Figure 3: Biocultural values of ʻŌpae ʻula using a cultural ecosystem services framework

Figure 3: Biocultural values of ʻŌpae ʻula using a cultural ecosystem services framework [2]

Threats to GDEs

“As with most of Hawaiʻi, our sacred and/or special places see more people, exposure, commodification, and at times, destruction. In today’s society of social media and Instagram celebrities, I see instances where people are willing to go to the extremes in order to ‘get the shot’ that will get them the most ‘likes’ even if they may not be aware of the negative impact they may be having on these places or people.” ~ Kānaka ʻŌiwi resource manager

We also found that there are important threats to GDEs including invasive species, sea level rise, nutrient pollution, over use, reduced groundwater flow, and urban development. Managers work to control invasive species, particularly invasive guppies, which is one of the most direct threats to anchialine pools. Other threats require broader interventions in watershed management. Other challenges, including wastewater and watershed management and increased visitation, are often beyond the direct control of on-site managers and require policy action at the state and county levels.

Visions of the future

“We also need to understand that the process is very important. If the process is not pono [correct and proper] then the outcome is never pono.” ~ Kānaka ‘Ōiwi resource manager

Interviewees expressed visions of restoration of GDE ecological and social functions. There was an emphasis on the process of restoration being as important as the outcome, and that the restoration of cultural practice, well-being, and identity is critical. Managers continue to address the threats they have the most direct control over (e.g. invasive guppies), but they also emphasize the importance of shifting  decision-making power to local resource managers and exploring models of community-based governance and Indigenous knowledge-based management of these systems. They also suggested limiting visitation to allow for “resting” of GDEs and creating a fee-based or tax-based system to fund docents for education and GDE maintenance. Others suggested increasing setback laws to protect existing GDEs and allow space for creation of new GDEs inland as expected with rising sea levels. Some further highlighted the need for aquifer-wide interventions to prevent declines in SGD quality and quantity, particularly in the context of threats derived from climate change and future development.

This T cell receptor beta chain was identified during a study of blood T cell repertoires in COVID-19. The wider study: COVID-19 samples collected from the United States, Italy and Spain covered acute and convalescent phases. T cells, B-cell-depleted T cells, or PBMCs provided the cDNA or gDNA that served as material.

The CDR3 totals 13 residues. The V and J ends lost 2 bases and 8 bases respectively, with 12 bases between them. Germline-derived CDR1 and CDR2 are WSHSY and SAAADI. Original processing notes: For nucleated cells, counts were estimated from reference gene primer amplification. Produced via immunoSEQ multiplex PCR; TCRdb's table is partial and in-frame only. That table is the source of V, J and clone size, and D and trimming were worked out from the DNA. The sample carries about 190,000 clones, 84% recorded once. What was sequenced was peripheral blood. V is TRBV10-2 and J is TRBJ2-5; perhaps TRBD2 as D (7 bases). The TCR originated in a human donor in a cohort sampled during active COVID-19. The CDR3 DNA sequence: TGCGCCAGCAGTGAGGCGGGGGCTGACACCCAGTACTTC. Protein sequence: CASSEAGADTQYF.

The Indigenous people of Kona have a long history of resilience and adaptation that is instrumental in successfully facing challenges in GDE management. In the face of many interacting challenges, the Kona community is at the forefront of combining Indigenous knowledge and resource management practices with contemporary technology for GDE restoration. Supporting local resource managers, cultural practitioners, and lineal descendants in achieving these goals through re-orienting governance and funding toward community-based management will be critical to the long-term ecological and social health of these important systems.

For more information see the full study in Ecology and Society.

Acknowledgements: First and foremost, we are grateful to the caretakers of GDEs in Kona who took the time to share their knowledge and experiences with us. We also thank the Institute of Hawaiian Language Research and Translation (particularly ʻAnoʻilani Aga, Kilika Bennett, and Uʻilani Au) for their collaboration and work translating nūpepa from Kona and Gina McGuire for creating the study area map. This project was funded by the NSF Hawaiʻi EPSCoR Program through the National Science Foundation’s Research Infrastructure Improvement award (RII) Track-1: ʻIke Wai: Securing Hawaiʻi’s Water Future Award # OIA-1557349 and the USGS Water Resources Research Institute Program Award # G16AP00049 BY5. We thank the research teams involved in each of these project.


[1] Sproat, D. K.. 2015 From wai to kānāwai: Water law in Hawai‘i, in native Hawaiian law: A Treatise. MacKenzie, Serrano, & Sproat eds. Kamehameha Publishing. Honolulu, Hawaii.

[2] Pascua, P., H. McMillen, T. Ticktin, M. Vaughan, K.B. Winter. 2017. Beyond services: A process and framework to incorporate cultural, genealogical, place-based, and indigenous relationships in ecosystem service assessments. Ecosystem Services. Putting ES into practice 26, 465–475. https://doi.org/10.1016/j.ecoser.2017.03.012